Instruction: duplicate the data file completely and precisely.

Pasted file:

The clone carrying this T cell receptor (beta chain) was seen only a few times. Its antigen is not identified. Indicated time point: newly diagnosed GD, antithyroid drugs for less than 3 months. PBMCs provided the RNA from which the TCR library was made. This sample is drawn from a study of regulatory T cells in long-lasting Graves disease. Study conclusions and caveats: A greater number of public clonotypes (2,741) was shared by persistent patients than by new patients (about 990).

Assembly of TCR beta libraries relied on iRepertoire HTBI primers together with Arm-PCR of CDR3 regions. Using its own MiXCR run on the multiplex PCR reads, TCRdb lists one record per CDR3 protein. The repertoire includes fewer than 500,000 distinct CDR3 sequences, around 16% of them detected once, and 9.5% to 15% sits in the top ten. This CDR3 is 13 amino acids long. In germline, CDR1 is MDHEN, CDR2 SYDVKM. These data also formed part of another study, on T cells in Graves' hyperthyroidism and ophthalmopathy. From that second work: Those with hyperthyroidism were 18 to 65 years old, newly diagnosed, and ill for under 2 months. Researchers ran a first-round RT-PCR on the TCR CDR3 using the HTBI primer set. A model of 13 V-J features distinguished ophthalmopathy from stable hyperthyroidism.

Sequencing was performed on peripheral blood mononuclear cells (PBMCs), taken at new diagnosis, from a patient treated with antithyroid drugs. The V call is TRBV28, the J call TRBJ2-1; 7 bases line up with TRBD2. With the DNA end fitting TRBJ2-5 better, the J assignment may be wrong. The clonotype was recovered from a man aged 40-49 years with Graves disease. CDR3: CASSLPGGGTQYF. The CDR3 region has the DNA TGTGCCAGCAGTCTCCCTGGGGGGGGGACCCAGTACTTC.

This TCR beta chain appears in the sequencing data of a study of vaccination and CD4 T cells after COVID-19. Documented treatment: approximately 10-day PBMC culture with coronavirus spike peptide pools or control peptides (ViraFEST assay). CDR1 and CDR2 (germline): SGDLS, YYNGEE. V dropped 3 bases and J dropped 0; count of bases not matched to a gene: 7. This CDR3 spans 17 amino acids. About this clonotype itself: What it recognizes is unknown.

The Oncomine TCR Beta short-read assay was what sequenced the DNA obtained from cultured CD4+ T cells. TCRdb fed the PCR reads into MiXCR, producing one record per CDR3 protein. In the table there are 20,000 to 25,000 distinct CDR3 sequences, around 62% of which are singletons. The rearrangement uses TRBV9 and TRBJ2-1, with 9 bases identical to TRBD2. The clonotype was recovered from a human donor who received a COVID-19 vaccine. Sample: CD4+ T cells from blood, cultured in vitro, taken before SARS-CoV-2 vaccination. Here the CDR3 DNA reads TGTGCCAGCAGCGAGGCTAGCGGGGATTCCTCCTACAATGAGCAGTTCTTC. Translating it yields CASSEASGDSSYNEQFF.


The clone carrying this T cell receptor (beta chain) was seen only a few times. Its antigen is not identified. Indicated time point: newly diagnosed GD, antithyroid drugs for less than 3 months. PBMCs provided the RNA from which the TCR library was made. This sample is drawn from a study of regulatory T cells in long-lasting Graves disease. Study conclusions and caveats: A greater number of public clonotypes (2,741) was shared by persistent patients than by new patients (about 990).

Assembly of TCR beta libraries relied on iRepertoire HTBI primers together with Arm-PCR of CDR3 regions. Using its own MiXCR run on the multiplex PCR reads, TCRdb lists one record per CDR3 protein. The repertoire includes fewer than 500,000 distinct CDR3 sequences, around 16% of them detected once, and 9.5% to 15% sits in the top ten. This CDR3 is 13 amino acids long. In germline, CDR1 is MDHEN, CDR2 SYDVKM. These data also formed part of another study, on T cells in Graves' hyperthyroidism and ophthalmopathy. From that second work: Those with hyperthyroidism were 18 to 65 years old, newly diagnosed, and ill for under 2 months. Researchers ran a first-round RT-PCR on the TCR CDR3 using the HTBI primer set. A model of 13 V-J features distinguished ophthalmopathy from stable hyperthyroidism.

Sequencing was performed on peripheral blood mononuclear cells (PBMCs), taken at new diagnosis, from a patient treated with antithyroid drugs. The V call is TRBV28, the J call TRBJ2-1; 7 bases line up with TRBD2. With the DNA end fitting TRBJ2-5 better, the J assignment may be wrong. The clonotype was recovered from a man aged 40-49 years with Graves disease. CDR3: CASSLPGGGTQYF. The CDR3 region has the DNA TGTGCCAGCAGTCTCCCTGGGGGGGGGACCCAGTACTTC.

This TCR beta chain appears in the sequencing data of a study of vaccination and CD4 T cells after COVID-19. Documented treatment: approximately 10-day PBMC culture with coronavirus spike peptide pools or control peptides (ViraFEST assay). CDR1 and CDR2 (germline): SGDLS, YYNGEE. V dropped 3 bases and J dropped 0; count of bases not matched to a gene: 7. This CDR3 spans 17 amino acids. About this clonotype itself: What it recognizes is unknown.

The Oncomine TCR Beta short-read assay was what sequenced the DNA obtained from cultured CD4+ T cells. TCRdb fed the PCR reads into MiXCR, producing one record per CDR3 protein. In the table there are 20,000 to 25,000 distinct CDR3 sequences, around 62% of which are singletons. The rearrangement uses TRBV9 and TRBJ2-1, with 9 bases identical to TRBD2. The clonotype was recovered from a human donor who received a COVID-19 vaccine. Sample: CD4+ T cells from blood, cultured in vitro, taken before SARS-CoV-2 vaccination. Here the CDR3 DNA reads TGTGCCAGCAGCGAGGCTAGCGGGGATTCCTCCTACAATGAGCAGTTCTTC. Translating it yields CASSEASGDSSYNEQFF.